SAFe in its name has a very meaningful word: FRAMEWORK. Make sure you stick to an agreed frame of your ways of working and adjust them if required. Doing agile doesn’t mean you can just change some of the critical aspects, which are essential for the rythm and execution. We witnessed a couple of situations when teams are moving dates of some main ceremonies, such as PI planning moved by a few weeks, please watch out and make sure you don’t do it. That kind of approach will not introduce the operating rhythm which is really required for the teams to work in regular intervals and be able to deliver and compare results from PI to PI. Another big framework related change is the length of PI. It should always be the same. Adding iterations when we do not deliver as expected is not a solution. If we allow this, our predictability measurements and other metrics, when we want to compare if we are getting better, will never be correct. Another thing is that we should aim at closer to 100% delivery and keeping our promises by other improvements within teams that will let us not repeat mistakes we have made earlier.
Keep calm and be agile
Believe us, you won’t avoid tough situations, but you really can prepare yourself for at least some of them. The more mature you and your team will be, the easier it will become. At the same time you should see more and more successful deliverables coming on time and within good quality. Isn’t it the thing you dream about? If yes, try some of our tips, apply yours, retrospect regularly, talk with your teams and be agile.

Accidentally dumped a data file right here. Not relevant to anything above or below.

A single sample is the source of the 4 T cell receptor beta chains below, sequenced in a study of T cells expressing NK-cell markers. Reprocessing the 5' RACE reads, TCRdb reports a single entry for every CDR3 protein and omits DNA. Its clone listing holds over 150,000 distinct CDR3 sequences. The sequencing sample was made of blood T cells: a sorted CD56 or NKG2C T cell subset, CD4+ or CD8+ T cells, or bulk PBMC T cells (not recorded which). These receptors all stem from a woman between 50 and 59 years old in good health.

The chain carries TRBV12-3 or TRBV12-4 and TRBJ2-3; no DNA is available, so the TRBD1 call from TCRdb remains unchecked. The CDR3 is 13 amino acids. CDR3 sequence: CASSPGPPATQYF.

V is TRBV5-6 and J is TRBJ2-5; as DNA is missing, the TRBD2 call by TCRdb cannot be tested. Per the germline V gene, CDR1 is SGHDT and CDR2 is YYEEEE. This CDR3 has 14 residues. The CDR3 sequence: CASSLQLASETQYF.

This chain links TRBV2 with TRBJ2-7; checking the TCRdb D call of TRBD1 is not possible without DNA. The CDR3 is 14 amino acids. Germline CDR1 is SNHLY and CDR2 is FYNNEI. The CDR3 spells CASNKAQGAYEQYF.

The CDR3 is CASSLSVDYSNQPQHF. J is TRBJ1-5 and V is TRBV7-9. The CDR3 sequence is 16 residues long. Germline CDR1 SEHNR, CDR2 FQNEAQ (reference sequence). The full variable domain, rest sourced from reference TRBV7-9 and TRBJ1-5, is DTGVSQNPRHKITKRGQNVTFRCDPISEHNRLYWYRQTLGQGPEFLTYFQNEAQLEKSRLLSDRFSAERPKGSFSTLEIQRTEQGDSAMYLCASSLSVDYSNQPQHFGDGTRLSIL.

[ENG] Leader, Agile ways of working enthusiast. Has over 10 years experience with multicultural teams. Support teams achieving their goals, delivering projects and solutions that are focused on meeting clients needs. People doing the work are priority number one for her and she does her best motivating and empowering them. PMP® & SAFe SPC® certified, trainer and designer of interactive workshop. In her free time, passionate of active forms of leisure, crime stories, baking and cooking.
[PL] Liderka, pasjonatka zwinnej pracy projektowej. Posiada ponad 10-letnie doświadczenie w pracy w zespołach wielokulturowych. Wspiera zespoły w osiąganiu celi i dostarczaniu projektów lub rozwiązań, które spełniają oczekiwania klienta. Wierzy, że w pracy na pierwszym miejscu są ludzie i to ich wspiera w dotarciu do celu. Projektuje gry i interaktywne warsztaty szkoleniowe. Akredytowany trener PMP® oraz SAFe SPC®. W wolnym czasie fanka aktywnego wypoczynku, kryminałów, pieczenia i gotowania.
Agile Coach in Deloitte with over 10 years of hands-on Scrum Master and RTE experience. Started as C# programmer and later Dev-Ops. Now specializing in working with distributed, smaller, Scrum teams, and larger, scaled, SAFe setups. Involved in multiple agile transformation programmes, including one of the biggest in Europe – Nordea’s Core Banking Platform. Passionate about drones, archery and diving.